The species can yield two different plants, marijuana and industrial hemp. Comparing marijuana and industrial hemp is like comparing field corn and sweet corn. While they are both from the same species, the chemical makeup and final product is very different. Cannabis produces two major cannabinoids-THC (delta-9 tetrahydrocannabinol) and CBD (cannabidiol) (West, Hemp and Marijuana). THC is the one responsible for the psychoactive effect that you get from smoking marijuana. CBD, on the other hand, has been found to block the effect of THC in the nervous system (West, Hemp and Marijuana).
Marijuana usually contains 3 to 15 percent THC, while industrial hemp being grown normally contains less than 1 percent THC (Industrial Hemp in the United States). Many people believe that if industrial hemp was allowed to be grown that many people would still try and smoke it, but if one was to smoke industrial hemp, which is high in CBD and low in THC, it would actually counter act the THC and block the effect of a marijuana high. This shows that not only is hemp not marijuana but could possibly even be called “anti-marijuana. Even with this scientific information and the United States continues to outlaw the manufacturing of hemp. Other countries have recognized the difference between marijuana and industrial hemp. Current hemp varieties being grown in Canada and Europe are certified to have THC levels below 0. 3 percent (West, Hemp and Marijuana). The certification system was originally developed in Europe to allow for the commercialization of industrial hemp and takes into consideration the ratio of CBD to THC as well as the absolute percent THC (West, Hemp and Marijuana).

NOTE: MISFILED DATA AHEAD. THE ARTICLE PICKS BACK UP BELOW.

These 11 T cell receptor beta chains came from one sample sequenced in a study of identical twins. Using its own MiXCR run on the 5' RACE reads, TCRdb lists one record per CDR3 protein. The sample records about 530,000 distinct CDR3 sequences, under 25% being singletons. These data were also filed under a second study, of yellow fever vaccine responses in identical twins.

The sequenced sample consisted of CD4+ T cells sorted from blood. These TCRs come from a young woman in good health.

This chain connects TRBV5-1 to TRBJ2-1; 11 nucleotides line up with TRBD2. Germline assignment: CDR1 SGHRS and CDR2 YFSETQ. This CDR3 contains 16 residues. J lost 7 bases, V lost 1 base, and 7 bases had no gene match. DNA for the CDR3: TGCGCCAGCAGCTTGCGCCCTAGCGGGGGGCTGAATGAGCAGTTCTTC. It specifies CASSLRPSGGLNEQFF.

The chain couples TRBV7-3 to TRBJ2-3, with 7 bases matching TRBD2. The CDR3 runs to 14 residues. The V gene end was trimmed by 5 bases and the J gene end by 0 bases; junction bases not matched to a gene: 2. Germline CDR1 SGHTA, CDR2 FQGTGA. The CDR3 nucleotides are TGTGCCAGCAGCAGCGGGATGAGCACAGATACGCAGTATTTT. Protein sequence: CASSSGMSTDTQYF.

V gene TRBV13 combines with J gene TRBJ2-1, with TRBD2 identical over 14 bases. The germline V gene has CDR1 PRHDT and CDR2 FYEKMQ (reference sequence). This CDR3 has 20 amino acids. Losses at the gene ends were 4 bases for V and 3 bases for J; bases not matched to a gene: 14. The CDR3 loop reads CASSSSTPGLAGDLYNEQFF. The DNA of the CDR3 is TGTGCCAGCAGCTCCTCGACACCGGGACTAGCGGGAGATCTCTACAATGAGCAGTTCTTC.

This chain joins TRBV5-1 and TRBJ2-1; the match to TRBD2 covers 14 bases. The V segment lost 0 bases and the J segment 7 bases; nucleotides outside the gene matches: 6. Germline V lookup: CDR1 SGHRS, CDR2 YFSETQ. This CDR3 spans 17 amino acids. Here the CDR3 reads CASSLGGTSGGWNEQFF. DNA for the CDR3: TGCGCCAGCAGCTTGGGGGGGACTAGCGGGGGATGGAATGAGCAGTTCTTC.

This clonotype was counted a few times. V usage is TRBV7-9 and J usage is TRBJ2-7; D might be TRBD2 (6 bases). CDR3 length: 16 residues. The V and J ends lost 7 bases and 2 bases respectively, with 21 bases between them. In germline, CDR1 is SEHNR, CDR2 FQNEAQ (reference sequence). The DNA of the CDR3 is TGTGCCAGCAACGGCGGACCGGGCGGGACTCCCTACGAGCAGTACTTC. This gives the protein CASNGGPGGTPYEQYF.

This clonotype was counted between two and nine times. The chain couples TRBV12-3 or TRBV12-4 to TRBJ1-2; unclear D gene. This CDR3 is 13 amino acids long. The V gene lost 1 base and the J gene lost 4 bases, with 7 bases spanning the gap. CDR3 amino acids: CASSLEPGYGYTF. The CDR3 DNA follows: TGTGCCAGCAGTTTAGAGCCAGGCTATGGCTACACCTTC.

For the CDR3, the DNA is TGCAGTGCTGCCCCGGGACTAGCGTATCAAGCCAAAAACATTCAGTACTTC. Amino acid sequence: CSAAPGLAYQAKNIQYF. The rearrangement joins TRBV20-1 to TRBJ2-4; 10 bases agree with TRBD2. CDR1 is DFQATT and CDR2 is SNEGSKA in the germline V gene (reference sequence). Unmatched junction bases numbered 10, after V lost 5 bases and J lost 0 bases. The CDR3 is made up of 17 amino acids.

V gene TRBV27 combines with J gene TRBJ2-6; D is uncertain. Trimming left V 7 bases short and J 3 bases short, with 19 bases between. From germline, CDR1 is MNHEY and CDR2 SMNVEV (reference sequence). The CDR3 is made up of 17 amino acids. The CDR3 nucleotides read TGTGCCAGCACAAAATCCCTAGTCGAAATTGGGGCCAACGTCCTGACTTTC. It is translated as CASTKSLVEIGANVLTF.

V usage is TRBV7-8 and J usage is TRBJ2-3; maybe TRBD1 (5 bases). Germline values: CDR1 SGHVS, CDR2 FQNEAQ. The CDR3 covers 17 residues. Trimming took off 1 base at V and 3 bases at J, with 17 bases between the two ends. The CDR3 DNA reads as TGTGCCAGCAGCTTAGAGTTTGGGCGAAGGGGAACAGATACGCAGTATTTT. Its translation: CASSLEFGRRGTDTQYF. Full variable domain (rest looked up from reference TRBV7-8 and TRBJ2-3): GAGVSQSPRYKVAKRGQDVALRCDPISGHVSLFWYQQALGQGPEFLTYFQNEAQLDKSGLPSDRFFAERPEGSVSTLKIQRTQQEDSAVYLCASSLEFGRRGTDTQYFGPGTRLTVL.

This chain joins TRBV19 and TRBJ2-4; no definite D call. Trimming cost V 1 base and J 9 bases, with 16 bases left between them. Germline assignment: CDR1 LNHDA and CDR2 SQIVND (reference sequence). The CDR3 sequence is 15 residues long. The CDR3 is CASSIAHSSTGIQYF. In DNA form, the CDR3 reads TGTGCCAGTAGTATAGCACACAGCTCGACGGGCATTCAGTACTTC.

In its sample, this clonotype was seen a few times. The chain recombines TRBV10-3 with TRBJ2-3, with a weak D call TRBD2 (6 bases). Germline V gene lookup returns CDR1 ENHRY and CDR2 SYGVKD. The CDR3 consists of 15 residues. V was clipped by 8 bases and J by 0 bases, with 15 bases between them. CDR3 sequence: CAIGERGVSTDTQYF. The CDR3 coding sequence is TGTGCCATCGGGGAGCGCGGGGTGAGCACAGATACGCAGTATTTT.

The original THC threshold was 0. 8 percent. When varieties with lower levels of THC were developed by French breeders, the breeders were able to persuade the European Union to reduce the tolerance further (West, Hemp and Marijuana). In the United States, Cannabis with any measurable trace of THC is illegal, CBD concentration is not considered at all. The United States is outlawing this potentially economic beneficial crop with no just cause and they are completely overlooking all of its uses and benefits. The United States’ laws have not always treated marijuana and hemp the same.